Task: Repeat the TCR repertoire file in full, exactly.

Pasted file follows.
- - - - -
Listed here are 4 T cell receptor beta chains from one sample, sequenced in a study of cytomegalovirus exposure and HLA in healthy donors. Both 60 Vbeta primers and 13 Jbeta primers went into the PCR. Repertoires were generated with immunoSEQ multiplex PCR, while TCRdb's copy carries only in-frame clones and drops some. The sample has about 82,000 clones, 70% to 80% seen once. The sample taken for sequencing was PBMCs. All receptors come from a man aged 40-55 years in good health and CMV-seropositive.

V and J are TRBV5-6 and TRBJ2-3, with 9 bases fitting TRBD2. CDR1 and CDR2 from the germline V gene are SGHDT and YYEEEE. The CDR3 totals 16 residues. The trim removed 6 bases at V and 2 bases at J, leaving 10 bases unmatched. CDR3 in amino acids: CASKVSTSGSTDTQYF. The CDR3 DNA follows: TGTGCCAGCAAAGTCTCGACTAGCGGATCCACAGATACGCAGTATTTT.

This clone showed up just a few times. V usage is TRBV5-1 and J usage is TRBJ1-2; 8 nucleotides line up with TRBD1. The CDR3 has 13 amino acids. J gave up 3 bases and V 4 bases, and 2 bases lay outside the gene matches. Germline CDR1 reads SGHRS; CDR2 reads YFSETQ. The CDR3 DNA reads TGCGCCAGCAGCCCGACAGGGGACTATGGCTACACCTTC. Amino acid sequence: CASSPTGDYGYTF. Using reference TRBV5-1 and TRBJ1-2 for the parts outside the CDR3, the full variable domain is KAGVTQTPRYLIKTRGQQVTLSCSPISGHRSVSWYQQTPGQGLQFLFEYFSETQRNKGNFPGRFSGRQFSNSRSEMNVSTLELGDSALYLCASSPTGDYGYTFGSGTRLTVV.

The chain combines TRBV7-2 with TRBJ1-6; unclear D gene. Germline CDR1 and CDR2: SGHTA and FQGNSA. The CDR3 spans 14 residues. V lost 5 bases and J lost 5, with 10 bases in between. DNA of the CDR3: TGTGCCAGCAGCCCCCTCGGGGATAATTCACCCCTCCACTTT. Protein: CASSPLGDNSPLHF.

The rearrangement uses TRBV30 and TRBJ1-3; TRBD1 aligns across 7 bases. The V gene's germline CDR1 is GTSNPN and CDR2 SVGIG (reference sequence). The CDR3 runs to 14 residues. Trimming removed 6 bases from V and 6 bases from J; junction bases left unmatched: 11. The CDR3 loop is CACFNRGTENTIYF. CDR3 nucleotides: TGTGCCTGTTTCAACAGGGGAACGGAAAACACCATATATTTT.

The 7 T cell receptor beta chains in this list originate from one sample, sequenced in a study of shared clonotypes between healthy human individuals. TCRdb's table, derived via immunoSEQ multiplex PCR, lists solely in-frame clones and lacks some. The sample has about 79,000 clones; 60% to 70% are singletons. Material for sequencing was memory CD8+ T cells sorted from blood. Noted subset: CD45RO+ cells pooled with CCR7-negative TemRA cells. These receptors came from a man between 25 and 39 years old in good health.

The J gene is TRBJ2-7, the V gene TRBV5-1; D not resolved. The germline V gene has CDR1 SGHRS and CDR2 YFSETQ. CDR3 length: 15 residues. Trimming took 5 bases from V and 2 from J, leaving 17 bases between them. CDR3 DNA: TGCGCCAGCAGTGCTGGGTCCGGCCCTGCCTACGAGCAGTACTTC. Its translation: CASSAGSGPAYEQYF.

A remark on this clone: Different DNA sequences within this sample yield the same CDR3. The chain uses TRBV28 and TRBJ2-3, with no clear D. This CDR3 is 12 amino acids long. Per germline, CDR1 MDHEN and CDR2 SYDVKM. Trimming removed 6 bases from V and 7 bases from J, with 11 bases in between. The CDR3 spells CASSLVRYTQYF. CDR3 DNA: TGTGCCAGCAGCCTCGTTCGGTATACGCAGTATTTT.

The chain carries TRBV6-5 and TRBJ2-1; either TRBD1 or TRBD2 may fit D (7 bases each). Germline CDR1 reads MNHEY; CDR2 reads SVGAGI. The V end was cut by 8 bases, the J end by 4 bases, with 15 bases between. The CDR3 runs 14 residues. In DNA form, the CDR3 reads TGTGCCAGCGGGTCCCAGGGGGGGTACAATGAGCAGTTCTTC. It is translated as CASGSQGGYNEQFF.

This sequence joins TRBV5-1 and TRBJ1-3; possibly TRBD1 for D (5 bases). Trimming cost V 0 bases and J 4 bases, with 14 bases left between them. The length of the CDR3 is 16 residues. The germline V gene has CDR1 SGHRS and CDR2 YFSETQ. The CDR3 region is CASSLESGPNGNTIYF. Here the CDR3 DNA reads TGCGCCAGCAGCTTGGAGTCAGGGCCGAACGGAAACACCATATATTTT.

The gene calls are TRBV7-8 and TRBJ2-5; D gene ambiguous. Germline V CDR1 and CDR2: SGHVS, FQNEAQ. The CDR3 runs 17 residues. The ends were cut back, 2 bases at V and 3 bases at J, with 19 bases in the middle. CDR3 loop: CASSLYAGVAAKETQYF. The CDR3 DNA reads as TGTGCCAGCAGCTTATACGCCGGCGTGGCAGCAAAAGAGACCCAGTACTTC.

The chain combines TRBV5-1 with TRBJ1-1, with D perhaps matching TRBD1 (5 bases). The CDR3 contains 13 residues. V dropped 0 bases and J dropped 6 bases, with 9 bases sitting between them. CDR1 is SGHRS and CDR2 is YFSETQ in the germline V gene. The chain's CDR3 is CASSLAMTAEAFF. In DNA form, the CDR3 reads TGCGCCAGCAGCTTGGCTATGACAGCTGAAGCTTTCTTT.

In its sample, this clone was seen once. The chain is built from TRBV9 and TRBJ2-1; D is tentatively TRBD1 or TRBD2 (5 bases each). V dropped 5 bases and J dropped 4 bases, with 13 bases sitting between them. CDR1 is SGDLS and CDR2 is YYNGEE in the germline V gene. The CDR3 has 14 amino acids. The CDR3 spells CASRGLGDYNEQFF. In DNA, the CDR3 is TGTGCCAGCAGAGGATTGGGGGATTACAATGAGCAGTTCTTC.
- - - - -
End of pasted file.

Listed here are 4 T cell receptor beta chains from one sample, sequenced in a study of cytomegalovirus exposure and HLA in healthy donors. Both 60 Vbeta primers and 13 Jbeta primers went into the PCR. Repertoires were generated with immunoSEQ multiplex PCR, while TCRdb's copy carries only in-frame clones and drops some. The sample has about 82,000 clones, 70% to 80% seen once. The sample taken for sequencing was PBMCs. All receptors come from a man aged 40-55 years in good health and CMV-seropositive.

V and J are TRBV5-6 and TRBJ2-3, with 9 bases fitting TRBD2. CDR1 and CDR2 from the germline V gene are SGHDT and YYEEEE. The CDR3 totals 16 residues. The trim removed 6 bases at V and 2 bases at J, leaving 10 bases unmatched. CDR3 in amino acids: CASKVSTSGSTDTQYF. The CDR3 DNA follows: TGTGCCAGCAAAGTCTCGACTAGCGGATCCACAGATACGCAGTATTTT.

This clone showed up just a few times. V usage is TRBV5-1 and J usage is TRBJ1-2; 8 nucleotides line up with TRBD1. The CDR3 has 13 amino acids. J gave up 3 bases and V 4 bases, and 2 bases lay outside the gene matches. Germline CDR1 reads SGHRS; CDR2 reads YFSETQ. The CDR3 DNA reads TGCGCCAGCAGCCCGACAGGGGACTATGGCTACACCTTC. Amino acid sequence: CASSPTGDYGYTF. Using reference TRBV5-1 and TRBJ1-2 for the parts outside the CDR3, the full variable domain is KAGVTQTPRYLIKTRGQQVTLSCSPISGHRSVSWYQQTPGQGLQFLFEYFSETQRNKGNFPGRFSGRQFSNSRSEMNVSTLELGDSALYLCASSPTGDYGYTFGSGTRLTVV.

The chain combines TRBV7-2 with TRBJ1-6; unclear D gene. Germline CDR1 and CDR2: SGHTA and FQGNSA. The CDR3 spans 14 residues. V lost 5 bases and J lost 5, with 10 bases in between. DNA of the CDR3: TGTGCCAGCAGCCCCCTCGGGGATAATTCACCCCTCCACTTT. Protein: CASSPLGDNSPLHF.

The rearrangement uses TRBV30 and TRBJ1-3; TRBD1 aligns across 7 bases. The V gene's germline CDR1 is GTSNPN and CDR2 SVGIG (reference sequence). The CDR3 runs to 14 residues. Trimming removed 6 bases from V and 6 bases from J; junction bases left unmatched: 11. The CDR3 loop is CACFNRGTENTIYF. CDR3 nucleotides: TGTGCCTGTTTCAACAGGGGAACGGAAAACACCATATATTTT.

The 7 T cell receptor beta chains in this list originate from one sample, sequenced in a study of shared clonotypes between healthy human individuals. TCRdb's table, derived via immunoSEQ multiplex PCR, lists solely in-frame clones and lacks some. The sample has about 79,000 clones; 60% to 70% are singletons. Material for sequencing was memory CD8+ T cells sorted from blood. Noted subset: CD45RO+ cells pooled with CCR7-negative TemRA cells. These receptors came from a man between 25 and 39 years old in good health.

The J gene is TRBJ2-7, the V gene TRBV5-1; D not resolved. The germline V gene has CDR1 SGHRS and CDR2 YFSETQ. CDR3 length: 15 residues. Trimming took 5 bases from V and 2 from J, leaving 17 bases between them. CDR3 DNA: TGCGCCAGCAGTGCTGGGTCCGGCCCTGCCTACGAGCAGTACTTC. Its translation: CASSAGSGPAYEQYF.

A remark on this clone: Different DNA sequences within this sample yield the same CDR3. The chain uses TRBV28 and TRBJ2-3, with no clear D. This CDR3 is 12 amino acids long. Per germline, CDR1 MDHEN and CDR2 SYDVKM. Trimming removed 6 bases from V and 7 bases from J, with 11 bases in between. The CDR3 spells CASSLVRYTQYF. CDR3 DNA: TGTGCCAGCAGCCTCGTTCGGTATACGCAGTATTTT.

The chain carries TRBV6-5 and TRBJ2-1; either TRBD1 or TRBD2 may fit D (7 bases each). Germline CDR1 reads MNHEY; CDR2 reads SVGAGI. The V end was cut by 8 bases, the J end by 4 bases, with 15 bases between. The CDR3 runs 14 residues. In DNA form, the CDR3 reads TGTGCCAGCGGGTCCCAGGGGGGGTACAATGAGCAGTTCTTC. It is translated as CASGSQGGYNEQFF.

This sequence joins TRBV5-1 and TRBJ1-3; possibly TRBD1 for D (5 bases). Trimming cost V 0 bases and J 4 bases, with 14 bases left between them. The length of the CDR3 is 16 residues. The germline V gene has CDR1 SGHRS and CDR2 YFSETQ. The CDR3 region is CASSLESGPNGNTIYF. Here the CDR3 DNA reads TGCGCCAGCAGCTTGGAGTCAGGGCCGAACGGAAACACCATATATTTT.

The gene calls are TRBV7-8 and TRBJ2-5; D gene ambiguous. Germline V CDR1 and CDR2: SGHVS, FQNEAQ. The CDR3 runs 17 residues. The ends were cut back, 2 bases at V and 3 bases at J, with 19 bases in the middle. CDR3 loop: CASSLYAGVAAKETQYF. The CDR3 DNA reads as TGTGCCAGCAGCTTATACGCCGGCGTGGCAGCAAAAGAGACCCAGTACTTC.

The chain combines TRBV5-1 with TRBJ1-1, with D perhaps matching TRBD1 (5 bases). The CDR3 contains 13 residues. V dropped 0 bases and J dropped 6 bases, with 9 bases sitting between them. CDR1 is SGHRS and CDR2 is YFSETQ in the germline V gene. The chain's CDR3 is CASSLAMTAEAFF. In DNA form, the CDR3 reads TGCGCCAGCAGCTTGGCTATGACAGCTGAAGCTTTCTTT.

In its sample, this clone was seen once. The chain is built from TRBV9 and TRBJ2-1; D is tentatively TRBD1 or TRBD2 (5 bases each). V dropped 5 bases and J dropped 4 bases, with 13 bases sitting between them. CDR1 is SGDLS and CDR2 is YYNGEE in the germline V gene. The CDR3 has 14 amino acids. The CDR3 spells CASRGLGDYNEQFF. In DNA, the CDR3 is TGTGCCAGCAGAGGATTGGGGGATTACAATGAGCAGTTCTTC.